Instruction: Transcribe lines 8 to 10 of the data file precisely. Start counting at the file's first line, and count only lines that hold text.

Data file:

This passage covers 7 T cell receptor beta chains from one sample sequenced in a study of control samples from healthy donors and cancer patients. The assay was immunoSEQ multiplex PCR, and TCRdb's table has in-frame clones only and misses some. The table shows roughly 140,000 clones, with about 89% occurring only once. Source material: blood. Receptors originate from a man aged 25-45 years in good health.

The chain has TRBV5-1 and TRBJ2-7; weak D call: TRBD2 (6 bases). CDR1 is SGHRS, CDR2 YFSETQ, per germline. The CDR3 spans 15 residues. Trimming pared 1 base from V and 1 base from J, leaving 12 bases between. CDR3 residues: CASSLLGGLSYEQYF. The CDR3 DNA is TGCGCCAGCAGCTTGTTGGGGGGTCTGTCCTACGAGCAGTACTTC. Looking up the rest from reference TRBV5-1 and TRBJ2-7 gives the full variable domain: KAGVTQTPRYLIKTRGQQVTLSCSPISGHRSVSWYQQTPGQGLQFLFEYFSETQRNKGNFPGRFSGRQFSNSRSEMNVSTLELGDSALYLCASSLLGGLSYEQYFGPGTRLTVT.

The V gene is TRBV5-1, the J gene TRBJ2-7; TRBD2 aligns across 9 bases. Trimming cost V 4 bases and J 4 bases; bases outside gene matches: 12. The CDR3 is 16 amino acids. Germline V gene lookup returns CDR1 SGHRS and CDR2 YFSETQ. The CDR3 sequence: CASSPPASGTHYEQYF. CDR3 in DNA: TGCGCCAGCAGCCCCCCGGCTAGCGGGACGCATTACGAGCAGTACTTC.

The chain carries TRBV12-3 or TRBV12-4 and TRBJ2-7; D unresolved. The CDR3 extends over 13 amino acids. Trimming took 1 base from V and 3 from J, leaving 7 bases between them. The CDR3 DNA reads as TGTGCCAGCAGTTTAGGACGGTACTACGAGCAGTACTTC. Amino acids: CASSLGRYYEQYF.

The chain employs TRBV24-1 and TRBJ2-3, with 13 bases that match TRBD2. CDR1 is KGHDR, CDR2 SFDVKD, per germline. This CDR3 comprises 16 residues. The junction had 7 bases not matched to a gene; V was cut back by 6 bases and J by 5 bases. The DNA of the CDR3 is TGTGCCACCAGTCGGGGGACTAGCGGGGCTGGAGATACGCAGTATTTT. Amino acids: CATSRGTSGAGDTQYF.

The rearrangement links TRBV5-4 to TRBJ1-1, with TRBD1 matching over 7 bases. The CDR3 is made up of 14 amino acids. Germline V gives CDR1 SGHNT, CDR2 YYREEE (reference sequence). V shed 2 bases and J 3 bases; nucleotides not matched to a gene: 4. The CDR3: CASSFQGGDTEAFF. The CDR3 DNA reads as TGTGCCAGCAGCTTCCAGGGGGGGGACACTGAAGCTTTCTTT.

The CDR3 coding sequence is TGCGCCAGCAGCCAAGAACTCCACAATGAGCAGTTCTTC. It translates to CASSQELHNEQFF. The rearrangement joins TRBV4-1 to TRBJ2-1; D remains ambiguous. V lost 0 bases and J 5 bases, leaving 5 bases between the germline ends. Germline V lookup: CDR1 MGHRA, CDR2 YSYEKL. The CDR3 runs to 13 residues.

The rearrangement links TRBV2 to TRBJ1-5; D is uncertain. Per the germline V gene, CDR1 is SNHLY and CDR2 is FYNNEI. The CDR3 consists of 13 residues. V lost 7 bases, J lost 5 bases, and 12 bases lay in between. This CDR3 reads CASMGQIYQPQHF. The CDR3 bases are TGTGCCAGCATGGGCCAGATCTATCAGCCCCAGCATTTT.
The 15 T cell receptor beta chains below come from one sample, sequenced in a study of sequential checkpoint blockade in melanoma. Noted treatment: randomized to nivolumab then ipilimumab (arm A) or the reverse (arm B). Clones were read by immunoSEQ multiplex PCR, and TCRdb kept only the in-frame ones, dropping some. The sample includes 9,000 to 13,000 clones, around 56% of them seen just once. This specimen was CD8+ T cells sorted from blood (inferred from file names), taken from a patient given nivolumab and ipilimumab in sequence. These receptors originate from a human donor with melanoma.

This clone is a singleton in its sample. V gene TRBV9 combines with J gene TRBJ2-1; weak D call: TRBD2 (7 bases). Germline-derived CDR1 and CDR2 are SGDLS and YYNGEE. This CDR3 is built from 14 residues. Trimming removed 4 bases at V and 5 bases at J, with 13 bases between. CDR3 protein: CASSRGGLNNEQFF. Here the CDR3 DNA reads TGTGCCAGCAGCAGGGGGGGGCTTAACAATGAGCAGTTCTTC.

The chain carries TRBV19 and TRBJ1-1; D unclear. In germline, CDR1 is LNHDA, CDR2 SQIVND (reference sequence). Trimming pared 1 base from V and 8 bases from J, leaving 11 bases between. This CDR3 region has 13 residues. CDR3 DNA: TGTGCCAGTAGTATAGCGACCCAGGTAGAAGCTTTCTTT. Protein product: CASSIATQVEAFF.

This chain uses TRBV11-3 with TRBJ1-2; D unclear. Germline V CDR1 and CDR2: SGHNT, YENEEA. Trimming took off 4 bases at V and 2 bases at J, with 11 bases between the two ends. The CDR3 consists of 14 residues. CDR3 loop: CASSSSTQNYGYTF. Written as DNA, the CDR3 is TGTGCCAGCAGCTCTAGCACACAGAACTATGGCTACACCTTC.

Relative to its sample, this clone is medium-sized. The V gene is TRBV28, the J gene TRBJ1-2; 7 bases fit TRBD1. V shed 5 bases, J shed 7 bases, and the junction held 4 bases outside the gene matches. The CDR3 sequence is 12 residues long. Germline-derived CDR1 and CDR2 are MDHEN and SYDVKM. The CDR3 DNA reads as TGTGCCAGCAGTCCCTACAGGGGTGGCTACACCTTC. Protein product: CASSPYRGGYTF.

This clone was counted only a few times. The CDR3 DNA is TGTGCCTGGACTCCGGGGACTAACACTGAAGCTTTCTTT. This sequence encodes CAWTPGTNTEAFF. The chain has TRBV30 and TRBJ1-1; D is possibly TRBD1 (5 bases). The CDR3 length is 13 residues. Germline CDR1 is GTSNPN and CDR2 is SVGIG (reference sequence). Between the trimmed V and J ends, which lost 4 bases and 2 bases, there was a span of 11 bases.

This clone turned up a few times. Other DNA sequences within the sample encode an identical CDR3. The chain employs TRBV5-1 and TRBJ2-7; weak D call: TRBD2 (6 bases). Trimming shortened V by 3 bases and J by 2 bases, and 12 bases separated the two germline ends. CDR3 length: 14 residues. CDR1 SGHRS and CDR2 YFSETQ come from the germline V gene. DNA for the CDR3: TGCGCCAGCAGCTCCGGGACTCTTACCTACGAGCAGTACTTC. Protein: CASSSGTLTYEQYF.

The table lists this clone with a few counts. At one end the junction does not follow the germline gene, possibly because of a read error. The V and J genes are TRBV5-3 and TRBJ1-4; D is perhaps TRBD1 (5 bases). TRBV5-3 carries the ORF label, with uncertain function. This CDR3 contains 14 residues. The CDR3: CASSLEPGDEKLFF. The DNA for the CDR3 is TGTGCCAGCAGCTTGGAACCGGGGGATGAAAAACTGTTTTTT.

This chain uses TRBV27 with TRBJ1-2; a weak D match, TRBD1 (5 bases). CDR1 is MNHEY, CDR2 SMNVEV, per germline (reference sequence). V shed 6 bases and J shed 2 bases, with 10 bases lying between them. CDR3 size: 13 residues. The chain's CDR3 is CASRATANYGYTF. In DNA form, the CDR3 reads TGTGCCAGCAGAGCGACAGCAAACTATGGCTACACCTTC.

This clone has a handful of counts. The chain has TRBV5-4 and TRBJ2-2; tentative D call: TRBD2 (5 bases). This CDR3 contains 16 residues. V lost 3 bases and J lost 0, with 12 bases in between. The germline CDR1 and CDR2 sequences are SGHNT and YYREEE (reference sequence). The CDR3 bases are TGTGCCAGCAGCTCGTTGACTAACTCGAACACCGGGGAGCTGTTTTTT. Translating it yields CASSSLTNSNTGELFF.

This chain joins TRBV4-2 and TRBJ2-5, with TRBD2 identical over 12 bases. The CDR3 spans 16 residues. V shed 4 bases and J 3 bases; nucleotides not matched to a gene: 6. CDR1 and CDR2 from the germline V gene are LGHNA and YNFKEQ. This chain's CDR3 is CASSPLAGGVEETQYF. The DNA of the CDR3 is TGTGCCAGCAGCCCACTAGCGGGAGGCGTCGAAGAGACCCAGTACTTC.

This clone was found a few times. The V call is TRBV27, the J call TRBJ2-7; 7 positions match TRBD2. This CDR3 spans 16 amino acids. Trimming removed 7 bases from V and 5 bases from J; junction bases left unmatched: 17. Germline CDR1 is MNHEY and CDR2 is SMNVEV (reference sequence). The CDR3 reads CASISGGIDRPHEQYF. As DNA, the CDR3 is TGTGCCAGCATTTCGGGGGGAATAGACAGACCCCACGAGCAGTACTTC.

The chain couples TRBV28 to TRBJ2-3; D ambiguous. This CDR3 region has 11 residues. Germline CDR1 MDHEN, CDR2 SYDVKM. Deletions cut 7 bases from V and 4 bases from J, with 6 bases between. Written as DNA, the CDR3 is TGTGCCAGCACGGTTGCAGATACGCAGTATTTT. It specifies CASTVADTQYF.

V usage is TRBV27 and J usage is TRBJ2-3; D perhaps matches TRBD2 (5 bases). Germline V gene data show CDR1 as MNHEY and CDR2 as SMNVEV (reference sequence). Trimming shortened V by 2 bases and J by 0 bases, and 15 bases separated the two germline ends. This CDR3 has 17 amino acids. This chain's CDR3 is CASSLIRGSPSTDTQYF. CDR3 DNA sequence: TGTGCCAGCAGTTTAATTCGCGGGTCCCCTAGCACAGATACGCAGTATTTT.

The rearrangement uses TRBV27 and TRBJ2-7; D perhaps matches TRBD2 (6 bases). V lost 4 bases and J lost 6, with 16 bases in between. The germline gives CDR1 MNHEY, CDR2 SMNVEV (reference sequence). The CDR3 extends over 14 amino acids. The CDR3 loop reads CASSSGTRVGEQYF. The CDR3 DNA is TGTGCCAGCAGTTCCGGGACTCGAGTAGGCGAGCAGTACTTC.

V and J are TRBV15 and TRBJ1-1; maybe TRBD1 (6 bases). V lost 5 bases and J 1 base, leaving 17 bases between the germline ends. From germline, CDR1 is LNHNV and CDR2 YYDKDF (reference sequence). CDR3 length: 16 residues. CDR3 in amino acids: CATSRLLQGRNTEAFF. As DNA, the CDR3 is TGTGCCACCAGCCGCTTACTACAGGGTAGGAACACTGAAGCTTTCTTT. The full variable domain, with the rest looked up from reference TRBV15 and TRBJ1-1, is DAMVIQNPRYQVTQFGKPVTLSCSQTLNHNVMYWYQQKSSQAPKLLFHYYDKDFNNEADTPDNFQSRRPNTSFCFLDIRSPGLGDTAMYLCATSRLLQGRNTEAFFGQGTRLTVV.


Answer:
The rearrangement links TRBV2 to TRBJ1-5; D is uncertain. Per the germline V gene, CDR1 is SNHLY and CDR2 is FYNNEI. The CDR3 consists of 13 residues. V lost 7 bases, J lost 5 bases, and 12 bases lay in between. This CDR3 reads CASMGQIYQPQHF. The CDR3 bases are TGTGCCAGCATGGGCCAGATCTATCAGCCCCAGCATTTT.
The 15 T cell receptor beta chains below come from one sample, sequenced in a study of sequential checkpoint blockade in melanoma. Noted treatment: randomized to nivolumab then ipilimumab (arm A) or the reverse (arm B). Clones were read by immunoSEQ multiplex PCR, and TCRdb kept only the in-frame ones, dropping some. The sample includes 9,000 to 13,000 clones, around 56% of them seen just once. This specimen was CD8+ T cells sorted from blood (inferred from file names), taken from a patient given nivolumab and ipilimumab in sequence. These receptors originate from a human donor with melanoma.

This clone is a singleton in its sample. V gene TRBV9 combines with J gene TRBJ2-1; weak D call: TRBD2 (7 bases). Germline-derived CDR1 and CDR2 are SGDLS and YYNGEE. This CDR3 is built from 14 residues. Trimming removed 4 bases at V and 5 bases at J, with 13 bases between. CDR3 protein: CASSRGGLNNEQFF. Here the CDR3 DNA reads TGTGCCAGCAGCAGGGGGGGGCTTAACAATGAGCAGTTCTTC.